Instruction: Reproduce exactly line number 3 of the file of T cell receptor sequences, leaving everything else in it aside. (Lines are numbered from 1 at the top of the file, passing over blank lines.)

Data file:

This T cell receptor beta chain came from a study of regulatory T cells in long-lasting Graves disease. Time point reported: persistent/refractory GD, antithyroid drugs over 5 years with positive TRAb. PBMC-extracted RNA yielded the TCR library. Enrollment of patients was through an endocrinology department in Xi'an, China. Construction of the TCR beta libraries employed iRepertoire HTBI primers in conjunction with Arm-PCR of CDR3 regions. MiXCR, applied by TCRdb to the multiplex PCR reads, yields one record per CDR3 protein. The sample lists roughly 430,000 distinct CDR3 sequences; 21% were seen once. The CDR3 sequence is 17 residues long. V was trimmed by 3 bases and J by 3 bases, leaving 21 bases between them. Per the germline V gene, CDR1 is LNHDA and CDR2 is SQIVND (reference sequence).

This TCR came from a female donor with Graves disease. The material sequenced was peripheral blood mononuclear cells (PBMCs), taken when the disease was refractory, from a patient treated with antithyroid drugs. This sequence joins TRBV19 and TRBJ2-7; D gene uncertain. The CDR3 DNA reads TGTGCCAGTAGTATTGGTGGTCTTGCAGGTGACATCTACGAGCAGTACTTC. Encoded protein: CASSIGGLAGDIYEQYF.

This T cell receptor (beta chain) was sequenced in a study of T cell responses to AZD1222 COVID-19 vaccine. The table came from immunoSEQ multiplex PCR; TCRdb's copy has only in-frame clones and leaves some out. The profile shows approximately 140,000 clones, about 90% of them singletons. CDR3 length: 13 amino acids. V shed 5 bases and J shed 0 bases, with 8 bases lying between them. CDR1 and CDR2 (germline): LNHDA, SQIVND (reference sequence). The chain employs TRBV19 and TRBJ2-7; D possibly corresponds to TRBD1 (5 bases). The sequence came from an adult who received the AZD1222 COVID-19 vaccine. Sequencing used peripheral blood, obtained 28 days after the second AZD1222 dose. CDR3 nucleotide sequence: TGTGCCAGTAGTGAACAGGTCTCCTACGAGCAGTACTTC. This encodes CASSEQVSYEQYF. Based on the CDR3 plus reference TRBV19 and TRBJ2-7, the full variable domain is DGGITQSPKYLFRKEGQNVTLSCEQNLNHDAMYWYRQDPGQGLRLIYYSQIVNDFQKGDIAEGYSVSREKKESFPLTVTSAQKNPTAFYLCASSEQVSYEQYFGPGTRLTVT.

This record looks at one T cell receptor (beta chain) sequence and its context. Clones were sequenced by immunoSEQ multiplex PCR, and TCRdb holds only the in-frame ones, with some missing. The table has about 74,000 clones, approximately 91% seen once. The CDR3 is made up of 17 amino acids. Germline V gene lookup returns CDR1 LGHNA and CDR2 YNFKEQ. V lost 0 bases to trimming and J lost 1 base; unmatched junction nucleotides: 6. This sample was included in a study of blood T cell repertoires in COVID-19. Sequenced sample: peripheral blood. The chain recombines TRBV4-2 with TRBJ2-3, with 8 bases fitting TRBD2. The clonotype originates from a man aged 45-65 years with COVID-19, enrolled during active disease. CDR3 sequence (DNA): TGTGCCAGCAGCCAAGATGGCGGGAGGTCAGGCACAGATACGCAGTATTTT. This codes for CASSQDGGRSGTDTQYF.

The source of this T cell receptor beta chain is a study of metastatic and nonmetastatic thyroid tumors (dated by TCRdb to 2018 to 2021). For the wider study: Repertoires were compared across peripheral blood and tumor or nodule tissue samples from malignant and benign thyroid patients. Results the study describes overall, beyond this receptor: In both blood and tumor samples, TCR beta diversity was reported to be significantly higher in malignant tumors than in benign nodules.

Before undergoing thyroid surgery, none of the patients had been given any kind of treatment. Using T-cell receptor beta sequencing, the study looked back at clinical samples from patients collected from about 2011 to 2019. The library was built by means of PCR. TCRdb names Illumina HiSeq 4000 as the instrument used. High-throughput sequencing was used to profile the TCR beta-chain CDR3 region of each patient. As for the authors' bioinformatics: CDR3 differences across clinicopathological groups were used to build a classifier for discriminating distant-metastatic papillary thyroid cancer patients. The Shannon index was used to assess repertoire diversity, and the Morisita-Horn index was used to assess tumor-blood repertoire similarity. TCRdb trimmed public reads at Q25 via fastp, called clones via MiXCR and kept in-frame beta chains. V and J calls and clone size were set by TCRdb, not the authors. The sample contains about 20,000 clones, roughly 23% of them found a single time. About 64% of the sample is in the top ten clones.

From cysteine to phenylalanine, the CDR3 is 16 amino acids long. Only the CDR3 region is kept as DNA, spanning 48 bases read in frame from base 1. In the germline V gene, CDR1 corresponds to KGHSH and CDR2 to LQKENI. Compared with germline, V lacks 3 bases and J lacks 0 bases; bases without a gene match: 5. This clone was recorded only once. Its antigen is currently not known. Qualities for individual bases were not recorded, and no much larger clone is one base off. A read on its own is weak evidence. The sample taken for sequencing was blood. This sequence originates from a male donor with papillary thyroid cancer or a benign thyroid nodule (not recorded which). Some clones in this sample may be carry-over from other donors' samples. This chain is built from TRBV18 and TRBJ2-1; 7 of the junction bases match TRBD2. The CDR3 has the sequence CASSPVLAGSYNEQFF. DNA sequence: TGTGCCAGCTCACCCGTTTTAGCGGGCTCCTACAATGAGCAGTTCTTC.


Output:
This T cell receptor (beta chain) was sequenced in a study of T cell responses to AZD1222 COVID-19 vaccine. The table came from immunoSEQ multiplex PCR; TCRdb's copy has only in-frame clones and leaves some out. The profile shows approximately 140,000 clones, about 90% of them singletons. CDR3 length: 13 amino acids. V shed 5 bases and J shed 0 bases, with 8 bases lying between them. CDR1 and CDR2 (germline): LNHDA, SQIVND (reference sequence). The chain employs TRBV19 and TRBJ2-7; D possibly corresponds to TRBD1 (5 bases). The sequence came from an adult who received the AZD1222 COVID-19 vaccine. Sequencing used peripheral blood, obtained 28 days after the second AZD1222 dose. CDR3 nucleotide sequence: TGTGCCAGTAGTGAACAGGTCTCCTACGAGCAGTACTTC. This encodes CASSEQVSYEQYF. Based on the CDR3 plus reference TRBV19 and TRBJ2-7, the full variable domain is DGGITQSPKYLFRKEGQNVTLSCEQNLNHDAMYWYRQDPGQGLRLIYYSQIVNDFQKGDIAEGYSVSREKKESFPLTVTSAQKNPTAFYLCASSEQVSYEQYFGPGTRLTVT.